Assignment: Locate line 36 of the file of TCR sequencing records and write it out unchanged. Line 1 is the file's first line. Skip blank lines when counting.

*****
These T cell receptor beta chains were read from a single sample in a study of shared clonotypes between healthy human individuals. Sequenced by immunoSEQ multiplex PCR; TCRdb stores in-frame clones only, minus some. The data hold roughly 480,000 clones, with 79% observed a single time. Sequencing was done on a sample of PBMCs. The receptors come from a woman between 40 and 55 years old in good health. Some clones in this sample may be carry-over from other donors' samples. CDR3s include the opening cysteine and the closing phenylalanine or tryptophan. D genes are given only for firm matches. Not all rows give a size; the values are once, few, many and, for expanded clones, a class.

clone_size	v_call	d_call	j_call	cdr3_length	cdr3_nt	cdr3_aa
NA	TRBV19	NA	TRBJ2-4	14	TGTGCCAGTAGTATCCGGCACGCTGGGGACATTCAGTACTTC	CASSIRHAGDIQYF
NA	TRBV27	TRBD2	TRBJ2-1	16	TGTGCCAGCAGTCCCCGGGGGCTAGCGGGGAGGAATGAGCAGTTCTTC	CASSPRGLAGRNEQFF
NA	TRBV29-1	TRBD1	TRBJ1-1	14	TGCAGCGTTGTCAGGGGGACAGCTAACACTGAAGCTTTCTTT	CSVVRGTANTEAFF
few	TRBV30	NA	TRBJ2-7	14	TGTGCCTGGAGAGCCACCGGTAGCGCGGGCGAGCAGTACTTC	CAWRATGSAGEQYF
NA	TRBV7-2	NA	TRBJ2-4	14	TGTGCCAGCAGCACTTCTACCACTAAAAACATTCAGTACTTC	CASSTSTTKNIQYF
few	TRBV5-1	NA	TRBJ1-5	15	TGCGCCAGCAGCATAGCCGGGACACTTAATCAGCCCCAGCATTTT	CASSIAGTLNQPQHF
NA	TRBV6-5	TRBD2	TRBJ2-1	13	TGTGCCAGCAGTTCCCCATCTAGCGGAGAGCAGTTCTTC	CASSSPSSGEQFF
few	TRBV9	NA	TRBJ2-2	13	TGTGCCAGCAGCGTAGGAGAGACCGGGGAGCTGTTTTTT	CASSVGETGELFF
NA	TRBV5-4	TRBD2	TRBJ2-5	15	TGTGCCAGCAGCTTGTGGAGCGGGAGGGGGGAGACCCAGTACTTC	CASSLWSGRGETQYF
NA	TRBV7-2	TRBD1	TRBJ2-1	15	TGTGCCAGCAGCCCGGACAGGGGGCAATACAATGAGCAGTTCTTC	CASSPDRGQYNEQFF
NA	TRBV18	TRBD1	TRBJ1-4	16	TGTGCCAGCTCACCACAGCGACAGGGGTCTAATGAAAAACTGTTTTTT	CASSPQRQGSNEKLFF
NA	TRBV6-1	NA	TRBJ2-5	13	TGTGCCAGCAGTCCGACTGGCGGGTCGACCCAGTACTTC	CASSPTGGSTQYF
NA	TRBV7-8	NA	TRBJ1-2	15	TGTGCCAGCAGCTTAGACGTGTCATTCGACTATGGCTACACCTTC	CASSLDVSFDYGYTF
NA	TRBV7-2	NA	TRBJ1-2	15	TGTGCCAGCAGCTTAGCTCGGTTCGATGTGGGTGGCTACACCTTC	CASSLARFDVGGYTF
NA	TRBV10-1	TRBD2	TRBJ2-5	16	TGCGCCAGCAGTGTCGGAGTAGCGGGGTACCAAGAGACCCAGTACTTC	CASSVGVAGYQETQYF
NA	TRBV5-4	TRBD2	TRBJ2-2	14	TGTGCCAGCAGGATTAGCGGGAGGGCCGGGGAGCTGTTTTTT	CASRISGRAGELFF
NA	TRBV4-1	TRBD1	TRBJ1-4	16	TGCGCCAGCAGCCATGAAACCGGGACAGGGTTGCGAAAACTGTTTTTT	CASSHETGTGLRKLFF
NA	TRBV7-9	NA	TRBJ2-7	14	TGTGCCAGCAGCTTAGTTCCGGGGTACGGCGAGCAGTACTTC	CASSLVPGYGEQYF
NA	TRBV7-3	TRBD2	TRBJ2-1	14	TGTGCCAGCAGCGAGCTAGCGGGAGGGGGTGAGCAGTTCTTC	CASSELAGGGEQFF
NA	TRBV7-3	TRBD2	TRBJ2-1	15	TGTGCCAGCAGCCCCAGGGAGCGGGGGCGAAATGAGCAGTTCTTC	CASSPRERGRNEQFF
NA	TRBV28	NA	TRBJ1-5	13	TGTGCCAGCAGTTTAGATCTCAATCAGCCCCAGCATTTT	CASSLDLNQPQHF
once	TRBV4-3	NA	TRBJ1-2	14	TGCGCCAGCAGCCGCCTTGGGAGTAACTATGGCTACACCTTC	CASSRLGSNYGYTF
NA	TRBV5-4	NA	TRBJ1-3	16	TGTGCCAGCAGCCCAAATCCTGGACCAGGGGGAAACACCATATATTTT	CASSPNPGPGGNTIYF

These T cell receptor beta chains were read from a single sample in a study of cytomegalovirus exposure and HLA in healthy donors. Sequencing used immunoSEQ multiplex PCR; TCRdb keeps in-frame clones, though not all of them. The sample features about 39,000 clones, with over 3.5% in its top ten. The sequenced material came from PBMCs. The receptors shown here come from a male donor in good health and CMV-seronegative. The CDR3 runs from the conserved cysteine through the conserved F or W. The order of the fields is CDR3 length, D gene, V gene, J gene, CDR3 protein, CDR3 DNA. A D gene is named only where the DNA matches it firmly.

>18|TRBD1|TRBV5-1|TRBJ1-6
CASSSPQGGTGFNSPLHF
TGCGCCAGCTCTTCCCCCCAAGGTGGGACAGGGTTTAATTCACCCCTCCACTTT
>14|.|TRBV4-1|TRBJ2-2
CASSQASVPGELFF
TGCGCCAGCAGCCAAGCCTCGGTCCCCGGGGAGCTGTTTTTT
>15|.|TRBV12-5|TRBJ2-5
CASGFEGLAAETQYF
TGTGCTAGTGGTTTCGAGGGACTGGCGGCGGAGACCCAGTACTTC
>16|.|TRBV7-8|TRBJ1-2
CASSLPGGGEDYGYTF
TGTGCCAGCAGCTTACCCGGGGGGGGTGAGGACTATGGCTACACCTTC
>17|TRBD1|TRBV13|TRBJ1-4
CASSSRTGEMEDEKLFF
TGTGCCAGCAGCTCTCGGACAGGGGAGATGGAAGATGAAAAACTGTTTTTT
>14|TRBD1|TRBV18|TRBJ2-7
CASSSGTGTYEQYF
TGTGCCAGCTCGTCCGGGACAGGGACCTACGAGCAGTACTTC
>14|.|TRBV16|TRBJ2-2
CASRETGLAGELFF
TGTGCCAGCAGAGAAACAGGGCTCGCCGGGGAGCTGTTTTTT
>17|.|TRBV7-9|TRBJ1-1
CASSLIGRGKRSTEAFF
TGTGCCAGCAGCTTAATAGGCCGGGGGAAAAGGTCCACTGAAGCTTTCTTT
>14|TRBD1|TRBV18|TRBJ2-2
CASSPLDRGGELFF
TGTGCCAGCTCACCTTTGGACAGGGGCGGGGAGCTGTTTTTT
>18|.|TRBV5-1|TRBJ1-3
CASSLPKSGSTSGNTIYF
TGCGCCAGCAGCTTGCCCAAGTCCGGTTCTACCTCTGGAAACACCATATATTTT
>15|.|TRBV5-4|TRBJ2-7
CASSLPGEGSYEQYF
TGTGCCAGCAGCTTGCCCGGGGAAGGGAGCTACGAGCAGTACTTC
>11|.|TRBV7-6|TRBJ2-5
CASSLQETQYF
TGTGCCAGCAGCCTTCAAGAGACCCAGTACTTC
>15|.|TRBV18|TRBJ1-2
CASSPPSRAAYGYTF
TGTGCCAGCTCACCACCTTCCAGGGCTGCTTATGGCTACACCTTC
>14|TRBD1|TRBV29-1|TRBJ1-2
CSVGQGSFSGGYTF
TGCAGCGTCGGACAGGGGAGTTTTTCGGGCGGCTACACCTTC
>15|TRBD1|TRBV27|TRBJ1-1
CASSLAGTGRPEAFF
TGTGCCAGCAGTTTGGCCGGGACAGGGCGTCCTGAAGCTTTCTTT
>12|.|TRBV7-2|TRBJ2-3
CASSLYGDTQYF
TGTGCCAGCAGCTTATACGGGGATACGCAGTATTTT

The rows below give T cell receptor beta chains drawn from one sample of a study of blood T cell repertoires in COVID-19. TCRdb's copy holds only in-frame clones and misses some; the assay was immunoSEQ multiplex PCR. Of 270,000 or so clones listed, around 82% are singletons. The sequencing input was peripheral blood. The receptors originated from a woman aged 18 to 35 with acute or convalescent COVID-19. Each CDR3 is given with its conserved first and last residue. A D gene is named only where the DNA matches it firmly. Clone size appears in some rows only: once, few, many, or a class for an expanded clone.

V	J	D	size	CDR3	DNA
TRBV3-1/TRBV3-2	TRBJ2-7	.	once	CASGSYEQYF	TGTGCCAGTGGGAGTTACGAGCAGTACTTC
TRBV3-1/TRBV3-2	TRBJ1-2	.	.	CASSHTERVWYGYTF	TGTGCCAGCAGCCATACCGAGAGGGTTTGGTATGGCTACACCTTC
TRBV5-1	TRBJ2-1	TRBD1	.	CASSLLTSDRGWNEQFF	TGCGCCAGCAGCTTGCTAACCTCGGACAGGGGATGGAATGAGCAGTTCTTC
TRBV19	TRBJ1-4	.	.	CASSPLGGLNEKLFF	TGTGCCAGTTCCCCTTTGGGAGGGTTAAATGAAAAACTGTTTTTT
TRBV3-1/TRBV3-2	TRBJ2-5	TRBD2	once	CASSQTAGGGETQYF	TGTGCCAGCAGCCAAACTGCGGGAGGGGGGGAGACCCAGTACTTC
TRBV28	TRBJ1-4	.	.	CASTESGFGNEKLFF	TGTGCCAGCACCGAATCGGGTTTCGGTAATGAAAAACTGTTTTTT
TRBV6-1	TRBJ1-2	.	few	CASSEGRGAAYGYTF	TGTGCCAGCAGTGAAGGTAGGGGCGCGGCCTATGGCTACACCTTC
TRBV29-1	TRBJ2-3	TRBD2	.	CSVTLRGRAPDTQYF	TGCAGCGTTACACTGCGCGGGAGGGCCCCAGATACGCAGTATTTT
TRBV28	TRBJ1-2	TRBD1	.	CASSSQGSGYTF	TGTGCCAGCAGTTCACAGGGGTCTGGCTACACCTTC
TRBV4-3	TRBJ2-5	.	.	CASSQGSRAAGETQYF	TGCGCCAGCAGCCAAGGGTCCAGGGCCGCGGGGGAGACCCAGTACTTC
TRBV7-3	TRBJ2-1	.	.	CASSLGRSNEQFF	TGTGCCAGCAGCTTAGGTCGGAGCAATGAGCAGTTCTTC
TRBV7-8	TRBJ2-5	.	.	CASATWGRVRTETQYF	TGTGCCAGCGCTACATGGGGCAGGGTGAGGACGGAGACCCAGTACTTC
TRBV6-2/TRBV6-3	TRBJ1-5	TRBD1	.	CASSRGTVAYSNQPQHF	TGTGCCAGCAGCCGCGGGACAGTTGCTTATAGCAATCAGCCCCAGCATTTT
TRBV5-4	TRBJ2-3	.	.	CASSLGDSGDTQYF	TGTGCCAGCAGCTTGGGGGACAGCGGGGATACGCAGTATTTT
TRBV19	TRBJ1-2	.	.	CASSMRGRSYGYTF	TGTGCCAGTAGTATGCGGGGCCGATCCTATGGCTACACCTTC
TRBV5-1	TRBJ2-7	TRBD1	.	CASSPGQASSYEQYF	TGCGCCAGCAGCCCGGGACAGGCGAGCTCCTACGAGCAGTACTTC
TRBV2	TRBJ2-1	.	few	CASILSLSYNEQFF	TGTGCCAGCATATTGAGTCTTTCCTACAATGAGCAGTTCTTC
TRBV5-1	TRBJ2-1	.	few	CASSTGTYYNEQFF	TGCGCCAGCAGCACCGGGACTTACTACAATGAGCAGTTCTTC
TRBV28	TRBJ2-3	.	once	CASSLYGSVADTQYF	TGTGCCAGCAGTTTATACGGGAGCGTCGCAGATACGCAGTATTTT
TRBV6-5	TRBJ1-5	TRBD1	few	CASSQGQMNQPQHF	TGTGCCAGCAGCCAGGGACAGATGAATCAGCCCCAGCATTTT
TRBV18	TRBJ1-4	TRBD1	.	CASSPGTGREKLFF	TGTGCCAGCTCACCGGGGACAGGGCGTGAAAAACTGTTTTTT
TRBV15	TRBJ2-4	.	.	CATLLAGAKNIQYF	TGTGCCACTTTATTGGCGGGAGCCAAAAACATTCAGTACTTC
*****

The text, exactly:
>16|.|TRBV7-8|TRBJ1-2